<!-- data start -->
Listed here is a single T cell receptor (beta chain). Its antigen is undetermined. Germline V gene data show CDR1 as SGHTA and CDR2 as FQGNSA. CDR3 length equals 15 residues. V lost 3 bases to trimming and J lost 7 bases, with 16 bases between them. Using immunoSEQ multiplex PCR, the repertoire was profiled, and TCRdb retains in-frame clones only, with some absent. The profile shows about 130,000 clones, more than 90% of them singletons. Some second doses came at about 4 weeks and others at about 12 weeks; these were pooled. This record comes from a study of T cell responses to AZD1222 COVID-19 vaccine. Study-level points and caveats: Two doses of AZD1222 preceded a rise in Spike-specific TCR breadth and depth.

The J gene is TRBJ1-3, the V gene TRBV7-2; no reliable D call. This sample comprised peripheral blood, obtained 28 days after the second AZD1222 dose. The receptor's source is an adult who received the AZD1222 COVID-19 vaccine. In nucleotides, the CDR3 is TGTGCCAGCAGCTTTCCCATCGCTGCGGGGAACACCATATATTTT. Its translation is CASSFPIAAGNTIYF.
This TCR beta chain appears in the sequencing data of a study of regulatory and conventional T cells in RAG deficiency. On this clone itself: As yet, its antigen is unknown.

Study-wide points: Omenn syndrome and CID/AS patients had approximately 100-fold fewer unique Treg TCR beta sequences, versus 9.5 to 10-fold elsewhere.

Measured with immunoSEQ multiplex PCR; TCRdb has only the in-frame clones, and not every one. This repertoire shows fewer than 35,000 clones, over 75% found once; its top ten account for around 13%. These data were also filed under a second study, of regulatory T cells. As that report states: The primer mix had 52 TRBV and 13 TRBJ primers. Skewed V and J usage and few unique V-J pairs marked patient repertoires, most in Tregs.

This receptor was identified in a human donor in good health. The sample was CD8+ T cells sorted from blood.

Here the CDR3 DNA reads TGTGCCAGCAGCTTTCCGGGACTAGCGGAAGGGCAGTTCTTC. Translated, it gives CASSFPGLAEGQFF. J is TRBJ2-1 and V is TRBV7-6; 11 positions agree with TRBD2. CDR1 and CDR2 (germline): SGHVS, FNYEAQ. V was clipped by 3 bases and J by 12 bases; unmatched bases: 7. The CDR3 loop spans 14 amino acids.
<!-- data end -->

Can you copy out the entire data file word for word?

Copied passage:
Listed here is a single T cell receptor (beta chain). Its antigen is undetermined. Germline V gene data show CDR1 as SGHTA and CDR2 as FQGNSA. CDR3 length equals 15 residues. V lost 3 bases to trimming and J lost 7 bases, with 16 bases between them. Using immunoSEQ multiplex PCR, the repertoire was profiled, and TCRdb retains in-frame clones only, with some absent. The profile shows about 130,000 clones, more than 90% of them singletons. Some second doses came at about 4 weeks and others at about 12 weeks; these were pooled. This record comes from a study of T cell responses to AZD1222 COVID-19 vaccine. Study-level points and caveats: Two doses of AZD1222 preceded a rise in Spike-specific TCR breadth and depth.

The J gene is TRBJ1-3, the V gene TRBV7-2; no reliable D call. This sample comprised peripheral blood, obtained 28 days after the second AZD1222 dose. The receptor's source is an adult who received the AZD1222 COVID-19 vaccine. In nucleotides, the CDR3 is TGTGCCAGCAGCTTTCCCATCGCTGCGGGGAACACCATATATTTT. Its translation is CASSFPIAAGNTIYF.
This TCR beta chain appears in the sequencing data of a study of regulatory and conventional T cells in RAG deficiency. On this clone itself: As yet, its antigen is unknown.

Study-wide points: Omenn syndrome and CID/AS patients had approximately 100-fold fewer unique Treg TCR beta sequences, versus 9.5 to 10-fold elsewhere.

Measured with immunoSEQ multiplex PCR; TCRdb has only the in-frame clones, and not every one. This repertoire shows fewer than 35,000 clones, over 75% found once; its top ten account for around 13%. These data were also filed under a second study, of regulatory T cells. As that report states: The primer mix had 52 TRBV and 13 TRBJ primers. Skewed V and J usage and few unique V-J pairs marked patient repertoires, most in Tregs.

This receptor was identified in a human donor in good health. The sample was CD8+ T cells sorted from blood.

Here the CDR3 DNA reads TGTGCCAGCAGCTTTCCGGGACTAGCGGAAGGGCAGTTCTTC. Translated, it gives CASSFPGLAEGQFF. J is TRBJ2-1 and V is TRBV7-6; 11 positions agree with TRBD2. CDR1 and CDR2 (germline): SGHVS, FNYEAQ. V was clipped by 3 bases and J by 12 bases; unmatched bases: 7. The CDR3 loop spans 14 amino acids.